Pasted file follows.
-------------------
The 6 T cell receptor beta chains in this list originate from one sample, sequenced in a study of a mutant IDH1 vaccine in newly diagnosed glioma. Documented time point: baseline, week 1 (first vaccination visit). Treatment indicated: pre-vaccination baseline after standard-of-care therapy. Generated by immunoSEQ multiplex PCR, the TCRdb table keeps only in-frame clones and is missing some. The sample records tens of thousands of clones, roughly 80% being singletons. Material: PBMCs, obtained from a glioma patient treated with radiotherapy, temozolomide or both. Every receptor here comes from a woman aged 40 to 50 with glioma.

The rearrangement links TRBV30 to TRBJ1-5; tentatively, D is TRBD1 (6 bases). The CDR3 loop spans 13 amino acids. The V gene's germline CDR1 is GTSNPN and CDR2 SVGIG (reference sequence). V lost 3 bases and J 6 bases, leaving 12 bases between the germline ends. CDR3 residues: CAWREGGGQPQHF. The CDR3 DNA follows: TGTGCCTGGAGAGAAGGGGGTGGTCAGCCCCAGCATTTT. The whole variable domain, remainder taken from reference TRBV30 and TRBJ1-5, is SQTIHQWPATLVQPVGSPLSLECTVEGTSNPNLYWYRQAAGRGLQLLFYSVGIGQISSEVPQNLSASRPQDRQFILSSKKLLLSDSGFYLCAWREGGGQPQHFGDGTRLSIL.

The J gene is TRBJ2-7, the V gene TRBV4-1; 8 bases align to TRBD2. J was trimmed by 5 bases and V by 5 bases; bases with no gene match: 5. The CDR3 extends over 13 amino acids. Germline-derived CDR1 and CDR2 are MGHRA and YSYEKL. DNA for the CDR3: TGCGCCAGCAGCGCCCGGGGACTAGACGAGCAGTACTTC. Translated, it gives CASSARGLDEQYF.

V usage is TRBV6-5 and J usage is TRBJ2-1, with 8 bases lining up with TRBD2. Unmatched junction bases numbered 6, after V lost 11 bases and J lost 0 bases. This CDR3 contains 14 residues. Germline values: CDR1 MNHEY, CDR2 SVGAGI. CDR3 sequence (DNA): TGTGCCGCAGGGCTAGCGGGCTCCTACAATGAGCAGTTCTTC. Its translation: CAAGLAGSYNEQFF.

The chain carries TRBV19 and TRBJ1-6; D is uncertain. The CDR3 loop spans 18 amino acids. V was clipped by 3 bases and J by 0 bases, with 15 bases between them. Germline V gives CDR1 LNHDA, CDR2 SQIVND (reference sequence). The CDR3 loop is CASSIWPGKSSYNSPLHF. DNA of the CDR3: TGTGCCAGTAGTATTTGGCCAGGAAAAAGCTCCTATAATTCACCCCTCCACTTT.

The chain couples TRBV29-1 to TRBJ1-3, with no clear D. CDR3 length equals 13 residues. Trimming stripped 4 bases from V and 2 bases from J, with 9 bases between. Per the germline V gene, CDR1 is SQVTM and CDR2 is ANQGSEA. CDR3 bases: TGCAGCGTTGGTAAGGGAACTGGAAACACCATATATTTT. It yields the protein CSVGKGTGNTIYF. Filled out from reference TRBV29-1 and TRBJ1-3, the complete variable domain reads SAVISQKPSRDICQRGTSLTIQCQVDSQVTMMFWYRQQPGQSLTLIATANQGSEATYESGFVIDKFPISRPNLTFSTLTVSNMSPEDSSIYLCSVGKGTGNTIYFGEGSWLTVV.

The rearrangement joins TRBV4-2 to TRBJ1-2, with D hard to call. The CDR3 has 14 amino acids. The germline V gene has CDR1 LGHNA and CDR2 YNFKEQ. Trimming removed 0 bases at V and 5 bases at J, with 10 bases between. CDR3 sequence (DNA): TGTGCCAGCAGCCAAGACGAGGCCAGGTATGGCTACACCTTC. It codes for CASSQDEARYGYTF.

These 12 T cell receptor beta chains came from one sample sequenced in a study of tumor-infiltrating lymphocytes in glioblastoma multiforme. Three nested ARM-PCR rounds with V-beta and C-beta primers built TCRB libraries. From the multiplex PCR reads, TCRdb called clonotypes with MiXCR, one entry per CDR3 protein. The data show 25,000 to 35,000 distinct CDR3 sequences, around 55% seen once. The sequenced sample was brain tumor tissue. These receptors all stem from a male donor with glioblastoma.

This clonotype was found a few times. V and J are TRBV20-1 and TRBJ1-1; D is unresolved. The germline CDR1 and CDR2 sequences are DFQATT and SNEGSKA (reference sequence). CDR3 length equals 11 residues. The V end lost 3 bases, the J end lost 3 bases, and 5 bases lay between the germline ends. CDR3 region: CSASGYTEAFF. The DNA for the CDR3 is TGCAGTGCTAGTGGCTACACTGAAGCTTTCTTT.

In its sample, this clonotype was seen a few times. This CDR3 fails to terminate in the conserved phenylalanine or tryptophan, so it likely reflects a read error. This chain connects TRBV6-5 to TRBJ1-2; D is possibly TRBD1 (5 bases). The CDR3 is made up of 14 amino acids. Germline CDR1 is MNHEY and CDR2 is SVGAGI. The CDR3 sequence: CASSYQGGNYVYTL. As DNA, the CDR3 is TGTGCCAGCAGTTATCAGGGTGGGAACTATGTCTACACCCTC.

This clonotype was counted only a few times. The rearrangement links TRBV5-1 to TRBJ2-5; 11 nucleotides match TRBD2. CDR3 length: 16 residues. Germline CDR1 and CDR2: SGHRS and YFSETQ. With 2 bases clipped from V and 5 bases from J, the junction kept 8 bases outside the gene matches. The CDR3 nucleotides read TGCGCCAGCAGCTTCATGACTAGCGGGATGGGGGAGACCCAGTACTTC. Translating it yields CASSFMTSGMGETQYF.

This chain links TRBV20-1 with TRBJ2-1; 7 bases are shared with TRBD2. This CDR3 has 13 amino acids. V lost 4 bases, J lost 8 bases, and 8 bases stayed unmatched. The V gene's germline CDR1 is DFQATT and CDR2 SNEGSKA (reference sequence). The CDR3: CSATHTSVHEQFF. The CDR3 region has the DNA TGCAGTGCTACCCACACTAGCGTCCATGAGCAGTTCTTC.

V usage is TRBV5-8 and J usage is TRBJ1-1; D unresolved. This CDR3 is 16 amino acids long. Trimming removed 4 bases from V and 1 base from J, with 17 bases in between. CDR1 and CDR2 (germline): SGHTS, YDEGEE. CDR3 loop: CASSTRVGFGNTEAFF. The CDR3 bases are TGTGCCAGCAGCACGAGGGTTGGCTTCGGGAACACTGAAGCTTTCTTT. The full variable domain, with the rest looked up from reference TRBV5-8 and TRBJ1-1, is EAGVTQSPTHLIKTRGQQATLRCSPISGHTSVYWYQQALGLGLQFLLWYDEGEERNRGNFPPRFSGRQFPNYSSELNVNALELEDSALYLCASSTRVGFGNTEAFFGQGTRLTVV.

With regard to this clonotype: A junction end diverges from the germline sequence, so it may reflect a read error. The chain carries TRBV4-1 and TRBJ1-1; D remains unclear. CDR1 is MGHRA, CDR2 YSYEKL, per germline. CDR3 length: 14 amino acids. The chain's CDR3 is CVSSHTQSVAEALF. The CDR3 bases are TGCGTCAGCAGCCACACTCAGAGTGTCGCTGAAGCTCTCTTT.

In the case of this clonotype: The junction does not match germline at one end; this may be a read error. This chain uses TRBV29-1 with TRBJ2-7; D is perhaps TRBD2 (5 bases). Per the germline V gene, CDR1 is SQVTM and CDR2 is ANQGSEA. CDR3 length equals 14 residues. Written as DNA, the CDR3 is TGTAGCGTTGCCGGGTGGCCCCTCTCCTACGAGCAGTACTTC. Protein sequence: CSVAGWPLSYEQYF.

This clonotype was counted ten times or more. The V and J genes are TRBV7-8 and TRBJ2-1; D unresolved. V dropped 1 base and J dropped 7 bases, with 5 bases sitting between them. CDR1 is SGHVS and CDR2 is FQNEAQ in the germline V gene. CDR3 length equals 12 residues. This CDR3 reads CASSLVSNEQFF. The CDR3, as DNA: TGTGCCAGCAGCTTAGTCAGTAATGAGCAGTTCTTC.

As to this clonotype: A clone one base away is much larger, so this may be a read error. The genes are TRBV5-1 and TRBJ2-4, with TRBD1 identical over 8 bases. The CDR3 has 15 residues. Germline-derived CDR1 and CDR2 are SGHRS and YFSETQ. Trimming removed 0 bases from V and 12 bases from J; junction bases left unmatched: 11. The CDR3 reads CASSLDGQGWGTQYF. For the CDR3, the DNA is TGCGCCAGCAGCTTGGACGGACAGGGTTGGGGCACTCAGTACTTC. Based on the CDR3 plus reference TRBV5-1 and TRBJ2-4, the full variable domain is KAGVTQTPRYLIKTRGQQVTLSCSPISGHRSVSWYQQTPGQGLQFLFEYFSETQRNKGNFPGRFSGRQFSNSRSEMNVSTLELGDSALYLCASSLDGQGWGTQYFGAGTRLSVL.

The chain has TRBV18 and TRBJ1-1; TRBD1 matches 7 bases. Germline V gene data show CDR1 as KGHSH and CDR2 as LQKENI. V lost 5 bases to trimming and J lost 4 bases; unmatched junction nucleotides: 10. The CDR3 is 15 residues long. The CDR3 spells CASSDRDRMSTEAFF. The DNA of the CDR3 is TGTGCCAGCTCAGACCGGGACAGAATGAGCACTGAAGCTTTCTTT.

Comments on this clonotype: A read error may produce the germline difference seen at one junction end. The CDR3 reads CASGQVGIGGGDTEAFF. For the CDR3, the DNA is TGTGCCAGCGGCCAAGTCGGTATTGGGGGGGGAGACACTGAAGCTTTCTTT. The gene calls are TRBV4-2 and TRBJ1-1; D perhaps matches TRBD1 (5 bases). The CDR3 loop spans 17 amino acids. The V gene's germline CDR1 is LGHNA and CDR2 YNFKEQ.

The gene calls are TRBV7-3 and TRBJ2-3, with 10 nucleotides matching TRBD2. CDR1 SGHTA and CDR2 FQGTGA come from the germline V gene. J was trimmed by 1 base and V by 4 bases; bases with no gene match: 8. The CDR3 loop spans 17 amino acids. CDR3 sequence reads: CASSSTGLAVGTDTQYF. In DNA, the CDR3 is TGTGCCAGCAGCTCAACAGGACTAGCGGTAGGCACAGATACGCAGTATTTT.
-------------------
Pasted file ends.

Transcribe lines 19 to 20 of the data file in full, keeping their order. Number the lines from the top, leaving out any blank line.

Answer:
Comments on this clonotype: A read error may produce the germline difference seen at one junction end. The CDR3 reads CASGQVGIGGGDTEAFF. For the CDR3, the DNA is TGTGCCAGCGGCCAAGTCGGTATTGGGGGGGGAGACACTGAAGCTTTCTTT. The gene calls are TRBV4-2 and TRBJ1-1; D perhaps matches TRBD1 (5 bases). The CDR3 loop spans 17 amino acids. The V gene's germline CDR1 is LGHNA and CDR2 YNFKEQ.

The gene calls are TRBV7-3 and TRBJ2-3, with 10 nucleotides matching TRBD2. CDR1 SGHTA and CDR2 FQGTGA come from the germline V gene. J was trimmed by 1 base and V by 4 bases; bases with no gene match: 8. The CDR3 loop spans 17 amino acids. CDR3 sequence reads: CASSSTGLAVGTDTQYF. In DNA, the CDR3 is TGTGCCAGCAGCTCAACAGGACTAGCGGTAGGCACAGATACGCAGTATTTT.